With its turbulent, war-torn past, Belgrade is like a phoenix rising from the ashes to become one of today’s hottest European capitals. Belgrade, home to two million people, is a pretty city sitting at the confluence of the Danube and Sava rivers. You’ll want to walk along the river banks, perhaps stopping for a drink or meal at a riverboat that’s been converted to a restaurant before visiting the attractions in Belgrade. The Serbian capital is fast becoming known as a center for international festivals; hosting more than 100 a year, for sure there will be one going on whenever you visit.
Because of its strategic defensive location, people have lived at the confluence of the Sava and Danube rivers since Neolithic times. Then the invaders moved in, first the Celts and later the Romans, who built a palisade here, followed by the Huns and the Goths. It was a Serbian leader, however, in the 15th century who really beefed up the fortifications here. The fortress is remarkably intact, occupying a large chunk of the area. Besides the fortifications, the official fortress area includes a church, a museum and several popular parks.
Temple of Saint Sava:
With a 134-meter (440-foot) high dome, the Temple of Saint Sava dominates Belgrade’s skyline. To make it even taller, the dome is topped with a gold cross almost 12 meter (40 feet) high. The largest Orthodox church in use today, it is dedicated to Saint Sava, an important medieval personage who founded the Serbian Orthodox church. It is located on the Viacar Plateau, where Saint Sava is thought to be buried. Construction on the white marble and granite church started in 1935, halted during World War II and resumed in 1985. Though it is still under construction today it is already one of the most popular attractions in Belgrade.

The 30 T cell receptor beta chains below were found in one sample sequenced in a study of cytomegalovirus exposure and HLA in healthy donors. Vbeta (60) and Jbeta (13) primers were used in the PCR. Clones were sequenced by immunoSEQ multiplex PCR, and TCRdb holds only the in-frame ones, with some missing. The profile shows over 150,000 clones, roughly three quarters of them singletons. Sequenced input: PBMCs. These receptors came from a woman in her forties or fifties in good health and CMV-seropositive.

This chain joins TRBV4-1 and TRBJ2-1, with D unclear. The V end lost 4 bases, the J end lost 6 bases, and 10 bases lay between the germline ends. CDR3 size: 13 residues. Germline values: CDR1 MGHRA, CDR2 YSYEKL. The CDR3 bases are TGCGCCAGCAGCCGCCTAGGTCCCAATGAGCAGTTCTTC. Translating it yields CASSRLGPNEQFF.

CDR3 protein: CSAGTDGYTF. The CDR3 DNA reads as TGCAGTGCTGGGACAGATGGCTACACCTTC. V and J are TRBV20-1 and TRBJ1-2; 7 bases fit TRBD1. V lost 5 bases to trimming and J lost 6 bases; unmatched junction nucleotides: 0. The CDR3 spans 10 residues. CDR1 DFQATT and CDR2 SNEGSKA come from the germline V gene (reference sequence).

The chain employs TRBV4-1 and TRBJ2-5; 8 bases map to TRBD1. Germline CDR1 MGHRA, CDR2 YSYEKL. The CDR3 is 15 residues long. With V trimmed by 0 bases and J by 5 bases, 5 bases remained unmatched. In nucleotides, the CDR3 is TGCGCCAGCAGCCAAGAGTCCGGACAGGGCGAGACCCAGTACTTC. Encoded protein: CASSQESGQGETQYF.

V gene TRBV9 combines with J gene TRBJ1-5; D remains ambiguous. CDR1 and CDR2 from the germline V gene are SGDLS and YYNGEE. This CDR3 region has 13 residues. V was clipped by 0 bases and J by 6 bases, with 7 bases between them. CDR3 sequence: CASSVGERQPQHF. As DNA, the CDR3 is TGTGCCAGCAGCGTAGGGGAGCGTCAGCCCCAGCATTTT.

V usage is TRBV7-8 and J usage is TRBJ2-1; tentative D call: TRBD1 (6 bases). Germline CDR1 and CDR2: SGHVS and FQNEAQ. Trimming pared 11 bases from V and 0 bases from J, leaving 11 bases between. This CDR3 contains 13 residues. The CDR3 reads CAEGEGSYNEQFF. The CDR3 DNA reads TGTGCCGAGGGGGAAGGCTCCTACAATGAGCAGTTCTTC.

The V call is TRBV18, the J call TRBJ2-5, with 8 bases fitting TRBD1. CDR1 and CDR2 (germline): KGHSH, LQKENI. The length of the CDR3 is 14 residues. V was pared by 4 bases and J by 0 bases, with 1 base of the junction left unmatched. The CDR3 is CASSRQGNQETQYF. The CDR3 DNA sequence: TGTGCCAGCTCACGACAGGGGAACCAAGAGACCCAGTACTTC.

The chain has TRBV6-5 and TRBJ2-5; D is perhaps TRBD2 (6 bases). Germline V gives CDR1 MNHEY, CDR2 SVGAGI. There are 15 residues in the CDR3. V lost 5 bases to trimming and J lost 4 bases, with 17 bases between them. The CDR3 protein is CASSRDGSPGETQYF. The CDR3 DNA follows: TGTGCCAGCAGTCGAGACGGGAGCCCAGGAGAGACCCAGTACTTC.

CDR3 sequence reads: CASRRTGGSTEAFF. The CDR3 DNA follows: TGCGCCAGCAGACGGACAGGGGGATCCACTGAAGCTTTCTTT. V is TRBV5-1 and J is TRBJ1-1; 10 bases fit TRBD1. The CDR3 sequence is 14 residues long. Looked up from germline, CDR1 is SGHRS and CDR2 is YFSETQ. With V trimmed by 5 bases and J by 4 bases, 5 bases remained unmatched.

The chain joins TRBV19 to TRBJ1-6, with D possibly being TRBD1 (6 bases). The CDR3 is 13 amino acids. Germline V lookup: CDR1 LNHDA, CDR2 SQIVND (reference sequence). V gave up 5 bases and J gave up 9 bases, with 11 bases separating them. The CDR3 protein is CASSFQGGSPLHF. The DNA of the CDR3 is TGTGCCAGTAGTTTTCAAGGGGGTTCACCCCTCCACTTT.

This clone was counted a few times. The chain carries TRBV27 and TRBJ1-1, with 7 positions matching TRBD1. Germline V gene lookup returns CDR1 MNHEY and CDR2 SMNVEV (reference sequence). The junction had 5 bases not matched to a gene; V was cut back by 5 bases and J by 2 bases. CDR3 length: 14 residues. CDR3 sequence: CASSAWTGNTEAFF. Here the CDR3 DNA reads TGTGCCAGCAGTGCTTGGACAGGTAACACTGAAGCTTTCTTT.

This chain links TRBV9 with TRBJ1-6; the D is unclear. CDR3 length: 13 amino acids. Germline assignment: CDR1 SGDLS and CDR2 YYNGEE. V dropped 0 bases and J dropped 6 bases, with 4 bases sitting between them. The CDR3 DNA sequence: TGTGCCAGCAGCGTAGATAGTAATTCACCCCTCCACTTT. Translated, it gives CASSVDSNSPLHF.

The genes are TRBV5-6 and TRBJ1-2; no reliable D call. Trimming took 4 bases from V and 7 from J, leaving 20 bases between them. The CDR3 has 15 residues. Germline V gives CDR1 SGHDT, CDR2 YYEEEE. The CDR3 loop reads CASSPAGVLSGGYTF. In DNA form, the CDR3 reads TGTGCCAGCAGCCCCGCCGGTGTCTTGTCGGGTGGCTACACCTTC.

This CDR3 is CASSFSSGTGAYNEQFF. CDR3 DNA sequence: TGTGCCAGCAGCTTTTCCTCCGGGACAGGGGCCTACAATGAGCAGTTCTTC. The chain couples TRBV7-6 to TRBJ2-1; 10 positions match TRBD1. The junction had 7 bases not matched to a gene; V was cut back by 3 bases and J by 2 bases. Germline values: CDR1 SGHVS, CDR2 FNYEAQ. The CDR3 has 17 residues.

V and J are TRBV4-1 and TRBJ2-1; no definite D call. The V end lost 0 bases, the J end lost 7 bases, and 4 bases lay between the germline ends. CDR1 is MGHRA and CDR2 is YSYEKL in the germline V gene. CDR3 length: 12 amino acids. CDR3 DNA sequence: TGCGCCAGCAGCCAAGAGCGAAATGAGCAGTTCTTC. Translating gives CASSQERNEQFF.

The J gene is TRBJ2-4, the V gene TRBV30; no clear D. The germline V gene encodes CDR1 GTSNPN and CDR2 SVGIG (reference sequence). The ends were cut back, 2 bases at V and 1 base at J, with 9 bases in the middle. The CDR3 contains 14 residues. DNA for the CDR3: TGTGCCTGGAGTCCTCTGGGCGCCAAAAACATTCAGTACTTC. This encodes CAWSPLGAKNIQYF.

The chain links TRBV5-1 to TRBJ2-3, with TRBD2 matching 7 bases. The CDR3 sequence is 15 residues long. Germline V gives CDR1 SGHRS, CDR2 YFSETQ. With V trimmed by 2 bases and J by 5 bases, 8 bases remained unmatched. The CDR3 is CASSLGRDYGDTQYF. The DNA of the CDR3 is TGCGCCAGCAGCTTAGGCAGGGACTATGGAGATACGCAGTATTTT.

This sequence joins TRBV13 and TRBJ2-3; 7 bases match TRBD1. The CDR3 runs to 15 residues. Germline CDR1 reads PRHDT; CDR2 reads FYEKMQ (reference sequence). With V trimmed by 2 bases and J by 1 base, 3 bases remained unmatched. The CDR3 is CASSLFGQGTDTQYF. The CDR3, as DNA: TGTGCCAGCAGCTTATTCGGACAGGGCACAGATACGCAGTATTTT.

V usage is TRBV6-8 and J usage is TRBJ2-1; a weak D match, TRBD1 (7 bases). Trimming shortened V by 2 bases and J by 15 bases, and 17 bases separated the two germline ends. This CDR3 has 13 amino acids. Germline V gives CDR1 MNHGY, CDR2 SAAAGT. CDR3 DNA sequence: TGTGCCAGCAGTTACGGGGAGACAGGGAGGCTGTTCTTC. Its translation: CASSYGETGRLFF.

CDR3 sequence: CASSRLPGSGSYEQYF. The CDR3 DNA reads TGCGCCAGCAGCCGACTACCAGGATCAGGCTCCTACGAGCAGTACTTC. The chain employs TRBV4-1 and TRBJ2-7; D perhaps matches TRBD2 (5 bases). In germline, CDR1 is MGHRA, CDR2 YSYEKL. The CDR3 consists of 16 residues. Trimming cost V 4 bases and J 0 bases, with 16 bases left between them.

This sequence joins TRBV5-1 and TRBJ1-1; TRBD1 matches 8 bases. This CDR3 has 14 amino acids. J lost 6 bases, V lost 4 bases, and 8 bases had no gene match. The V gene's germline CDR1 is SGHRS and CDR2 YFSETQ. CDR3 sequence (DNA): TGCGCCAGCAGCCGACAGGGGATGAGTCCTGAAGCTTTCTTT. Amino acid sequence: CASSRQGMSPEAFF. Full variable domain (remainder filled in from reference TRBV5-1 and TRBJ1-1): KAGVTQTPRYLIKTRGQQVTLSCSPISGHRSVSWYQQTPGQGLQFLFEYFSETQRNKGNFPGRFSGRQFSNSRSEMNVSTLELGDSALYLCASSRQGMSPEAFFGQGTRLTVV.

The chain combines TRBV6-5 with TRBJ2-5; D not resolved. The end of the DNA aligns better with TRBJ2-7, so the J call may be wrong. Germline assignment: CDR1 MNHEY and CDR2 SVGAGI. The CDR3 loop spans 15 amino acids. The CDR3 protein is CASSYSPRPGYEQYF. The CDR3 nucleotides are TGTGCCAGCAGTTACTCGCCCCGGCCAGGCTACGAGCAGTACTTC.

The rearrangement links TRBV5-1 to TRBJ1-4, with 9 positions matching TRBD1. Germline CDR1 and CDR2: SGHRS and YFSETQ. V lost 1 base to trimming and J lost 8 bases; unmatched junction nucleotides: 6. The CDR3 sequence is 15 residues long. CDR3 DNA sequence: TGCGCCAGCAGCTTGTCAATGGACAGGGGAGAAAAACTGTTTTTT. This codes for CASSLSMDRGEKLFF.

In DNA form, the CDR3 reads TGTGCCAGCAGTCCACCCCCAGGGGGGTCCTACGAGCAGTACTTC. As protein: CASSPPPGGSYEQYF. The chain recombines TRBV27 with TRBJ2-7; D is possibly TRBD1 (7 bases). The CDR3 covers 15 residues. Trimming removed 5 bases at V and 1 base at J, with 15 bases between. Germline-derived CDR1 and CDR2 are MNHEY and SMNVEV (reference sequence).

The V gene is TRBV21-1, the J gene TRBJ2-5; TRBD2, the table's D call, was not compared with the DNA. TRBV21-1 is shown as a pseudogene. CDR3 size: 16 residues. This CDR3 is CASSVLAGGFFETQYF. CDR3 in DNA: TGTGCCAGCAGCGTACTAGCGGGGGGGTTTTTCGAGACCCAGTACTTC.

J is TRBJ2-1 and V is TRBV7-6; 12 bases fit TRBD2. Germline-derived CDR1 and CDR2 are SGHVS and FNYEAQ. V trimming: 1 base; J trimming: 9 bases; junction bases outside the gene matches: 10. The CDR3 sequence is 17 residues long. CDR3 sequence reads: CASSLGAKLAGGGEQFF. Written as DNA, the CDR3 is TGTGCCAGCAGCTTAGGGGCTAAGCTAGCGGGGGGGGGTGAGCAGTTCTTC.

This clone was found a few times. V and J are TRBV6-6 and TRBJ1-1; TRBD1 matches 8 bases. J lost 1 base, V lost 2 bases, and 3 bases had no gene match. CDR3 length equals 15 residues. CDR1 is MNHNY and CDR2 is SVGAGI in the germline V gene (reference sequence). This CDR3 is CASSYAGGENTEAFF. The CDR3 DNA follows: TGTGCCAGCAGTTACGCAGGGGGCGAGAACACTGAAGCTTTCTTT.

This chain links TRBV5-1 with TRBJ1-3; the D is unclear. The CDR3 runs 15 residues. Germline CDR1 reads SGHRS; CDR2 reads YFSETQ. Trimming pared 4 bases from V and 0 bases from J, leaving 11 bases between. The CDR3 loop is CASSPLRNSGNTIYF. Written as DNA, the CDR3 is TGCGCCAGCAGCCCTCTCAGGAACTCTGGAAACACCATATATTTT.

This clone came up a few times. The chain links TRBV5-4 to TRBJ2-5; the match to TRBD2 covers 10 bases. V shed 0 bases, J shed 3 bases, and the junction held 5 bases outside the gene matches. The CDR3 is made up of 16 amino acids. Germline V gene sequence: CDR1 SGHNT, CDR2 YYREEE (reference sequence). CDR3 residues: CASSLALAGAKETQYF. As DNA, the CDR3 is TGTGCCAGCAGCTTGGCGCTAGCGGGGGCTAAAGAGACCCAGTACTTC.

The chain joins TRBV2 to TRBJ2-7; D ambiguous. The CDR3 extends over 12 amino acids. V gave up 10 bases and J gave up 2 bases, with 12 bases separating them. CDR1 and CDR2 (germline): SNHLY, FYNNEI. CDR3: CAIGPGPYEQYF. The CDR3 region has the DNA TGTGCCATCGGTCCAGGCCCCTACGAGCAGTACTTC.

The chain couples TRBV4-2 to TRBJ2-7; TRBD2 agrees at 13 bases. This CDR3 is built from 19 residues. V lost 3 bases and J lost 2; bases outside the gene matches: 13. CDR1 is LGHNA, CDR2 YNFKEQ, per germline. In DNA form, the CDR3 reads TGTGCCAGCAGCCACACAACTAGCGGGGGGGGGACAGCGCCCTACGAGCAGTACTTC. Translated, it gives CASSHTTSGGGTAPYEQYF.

Ada Ciganlija is an island cum artificial peninsula in the Sava River/Lake that runs through central Belgrade. With its pretty beaches and sports facilities, Ada draws upwards of 100,000 visitors a day during the summer. Nicknamed “Belgrade’s Sea,” Ada’s peninsula is filled with thick forests that resemble a wilderness area, so you might see deer, rabbits and fox. Houseboats, a weekend retreat for Belgrade residents, can be found at the northern end. Ada Ciganlija is an athlete’s dream with dozens of sports facilities ranging from tennis to rugby to rowing, with artificial facilities for alpine skiing and snowboarding.
You will come across all kinds of grilled meat, sarma (stuffed cabbage, minced beef and pork with rice enveloped in pickled cabbage or vine leaves), stuffed peppers, Serbian beans, podvarak (roast meat in sauerkraut), musaka (minced pork or beef mixed with eggs and potatoes and then baked), gibanica (pastry leaves).